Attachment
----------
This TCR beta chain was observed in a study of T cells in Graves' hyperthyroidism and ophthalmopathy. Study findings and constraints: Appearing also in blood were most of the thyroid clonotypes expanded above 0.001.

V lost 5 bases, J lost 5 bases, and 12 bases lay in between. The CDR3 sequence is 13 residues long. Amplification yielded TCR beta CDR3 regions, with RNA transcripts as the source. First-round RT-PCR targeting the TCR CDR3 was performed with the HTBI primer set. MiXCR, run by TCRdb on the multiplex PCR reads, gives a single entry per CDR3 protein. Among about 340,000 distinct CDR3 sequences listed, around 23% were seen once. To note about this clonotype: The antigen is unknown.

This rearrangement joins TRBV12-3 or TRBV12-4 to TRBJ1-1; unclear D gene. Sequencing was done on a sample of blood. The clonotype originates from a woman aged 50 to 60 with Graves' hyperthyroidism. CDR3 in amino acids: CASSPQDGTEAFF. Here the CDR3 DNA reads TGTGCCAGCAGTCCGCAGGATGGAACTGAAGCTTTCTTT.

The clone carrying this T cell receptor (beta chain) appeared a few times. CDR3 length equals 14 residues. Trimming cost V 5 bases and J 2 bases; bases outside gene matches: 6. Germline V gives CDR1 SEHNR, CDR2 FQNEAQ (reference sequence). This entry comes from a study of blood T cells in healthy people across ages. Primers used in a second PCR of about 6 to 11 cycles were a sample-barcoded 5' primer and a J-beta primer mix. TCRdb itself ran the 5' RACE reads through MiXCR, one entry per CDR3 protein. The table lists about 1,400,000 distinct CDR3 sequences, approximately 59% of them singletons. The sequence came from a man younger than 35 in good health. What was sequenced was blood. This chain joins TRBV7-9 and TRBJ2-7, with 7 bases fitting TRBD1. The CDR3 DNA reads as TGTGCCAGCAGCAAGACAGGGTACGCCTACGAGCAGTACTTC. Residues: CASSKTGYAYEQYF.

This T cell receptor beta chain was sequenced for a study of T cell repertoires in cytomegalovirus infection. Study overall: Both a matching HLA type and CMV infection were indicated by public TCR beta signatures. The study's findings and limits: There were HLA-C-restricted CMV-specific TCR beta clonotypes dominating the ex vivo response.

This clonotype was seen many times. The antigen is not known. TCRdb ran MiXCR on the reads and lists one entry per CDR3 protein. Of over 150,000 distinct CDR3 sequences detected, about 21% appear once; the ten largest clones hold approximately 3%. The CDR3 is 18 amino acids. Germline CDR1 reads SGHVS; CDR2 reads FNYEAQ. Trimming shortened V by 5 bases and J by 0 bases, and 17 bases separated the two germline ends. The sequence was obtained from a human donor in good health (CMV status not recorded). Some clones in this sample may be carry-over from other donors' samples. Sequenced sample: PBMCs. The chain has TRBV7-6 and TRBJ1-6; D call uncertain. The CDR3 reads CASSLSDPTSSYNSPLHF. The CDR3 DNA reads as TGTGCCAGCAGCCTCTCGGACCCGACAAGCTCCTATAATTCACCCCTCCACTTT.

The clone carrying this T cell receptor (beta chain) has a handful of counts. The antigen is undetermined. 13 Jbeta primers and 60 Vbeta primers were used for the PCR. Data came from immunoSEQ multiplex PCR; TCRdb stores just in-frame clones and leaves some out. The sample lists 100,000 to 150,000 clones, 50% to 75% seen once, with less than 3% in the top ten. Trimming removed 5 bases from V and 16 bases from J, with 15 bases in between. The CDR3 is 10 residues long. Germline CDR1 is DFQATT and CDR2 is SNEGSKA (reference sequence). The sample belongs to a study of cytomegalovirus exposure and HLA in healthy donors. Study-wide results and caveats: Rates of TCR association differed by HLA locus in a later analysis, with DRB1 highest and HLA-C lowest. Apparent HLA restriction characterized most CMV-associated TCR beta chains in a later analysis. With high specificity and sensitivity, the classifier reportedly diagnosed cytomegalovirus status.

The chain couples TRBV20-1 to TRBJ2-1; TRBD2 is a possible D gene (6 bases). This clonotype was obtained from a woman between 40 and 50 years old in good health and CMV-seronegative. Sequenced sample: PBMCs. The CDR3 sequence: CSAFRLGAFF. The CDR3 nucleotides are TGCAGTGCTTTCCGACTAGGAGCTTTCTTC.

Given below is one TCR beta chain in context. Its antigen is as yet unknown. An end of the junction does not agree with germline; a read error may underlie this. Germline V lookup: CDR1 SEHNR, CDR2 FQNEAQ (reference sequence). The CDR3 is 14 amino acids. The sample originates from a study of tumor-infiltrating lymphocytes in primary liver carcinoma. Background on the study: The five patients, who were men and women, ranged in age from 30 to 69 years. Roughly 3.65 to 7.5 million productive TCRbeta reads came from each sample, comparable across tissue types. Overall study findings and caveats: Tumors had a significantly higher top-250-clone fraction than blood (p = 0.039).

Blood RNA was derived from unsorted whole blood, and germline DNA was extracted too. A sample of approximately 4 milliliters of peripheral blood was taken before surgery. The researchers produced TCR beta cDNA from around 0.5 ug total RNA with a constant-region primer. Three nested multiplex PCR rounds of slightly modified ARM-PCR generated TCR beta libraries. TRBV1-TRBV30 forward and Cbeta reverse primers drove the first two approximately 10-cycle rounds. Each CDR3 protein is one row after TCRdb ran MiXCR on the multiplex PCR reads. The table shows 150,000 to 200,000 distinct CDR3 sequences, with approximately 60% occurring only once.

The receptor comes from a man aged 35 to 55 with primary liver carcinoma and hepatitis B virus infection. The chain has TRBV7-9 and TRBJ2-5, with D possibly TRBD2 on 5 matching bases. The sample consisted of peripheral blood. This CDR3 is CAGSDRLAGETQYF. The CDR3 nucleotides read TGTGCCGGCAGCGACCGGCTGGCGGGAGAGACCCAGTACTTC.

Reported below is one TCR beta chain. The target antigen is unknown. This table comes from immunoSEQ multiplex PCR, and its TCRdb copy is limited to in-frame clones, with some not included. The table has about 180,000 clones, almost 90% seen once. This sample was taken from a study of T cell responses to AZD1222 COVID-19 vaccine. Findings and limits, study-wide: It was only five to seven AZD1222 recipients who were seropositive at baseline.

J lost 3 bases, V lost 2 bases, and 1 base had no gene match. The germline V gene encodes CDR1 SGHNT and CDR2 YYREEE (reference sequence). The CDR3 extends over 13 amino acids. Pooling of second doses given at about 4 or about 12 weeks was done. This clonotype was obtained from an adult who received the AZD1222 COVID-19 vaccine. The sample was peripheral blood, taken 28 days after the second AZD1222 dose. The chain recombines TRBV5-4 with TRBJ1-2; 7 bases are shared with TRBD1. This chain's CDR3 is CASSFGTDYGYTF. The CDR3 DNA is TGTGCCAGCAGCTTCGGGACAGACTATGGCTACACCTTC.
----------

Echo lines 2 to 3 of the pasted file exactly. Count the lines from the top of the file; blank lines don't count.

V lost 5 bases, J lost 5 bases, and 12 bases lay in between. The CDR3 sequence is 13 residues long. Amplification yielded TCR beta CDR3 regions, with RNA transcripts as the source. First-round RT-PCR targeting the TCR CDR3 was performed with the HTBI primer set. MiXCR, run by TCRdb on the multiplex PCR reads, gives a single entry per CDR3 protein. Among about 340,000 distinct CDR3 sequences listed, around 23% were seen once. To note about this clonotype: The antigen is unknown.

This rearrangement joins TRBV12-3 or TRBV12-4 to TRBJ1-1; unclear D gene. Sequencing was done on a sample of blood. The clonotype originates from a woman aged 50 to 60 with Graves' hyperthyroidism. CDR3 in amino acids: CASSPQDGTEAFF. Here the CDR3 DNA reads TGTGCCAGCAGTCCGCAGGATGGAACTGAAGCTTTCTTT.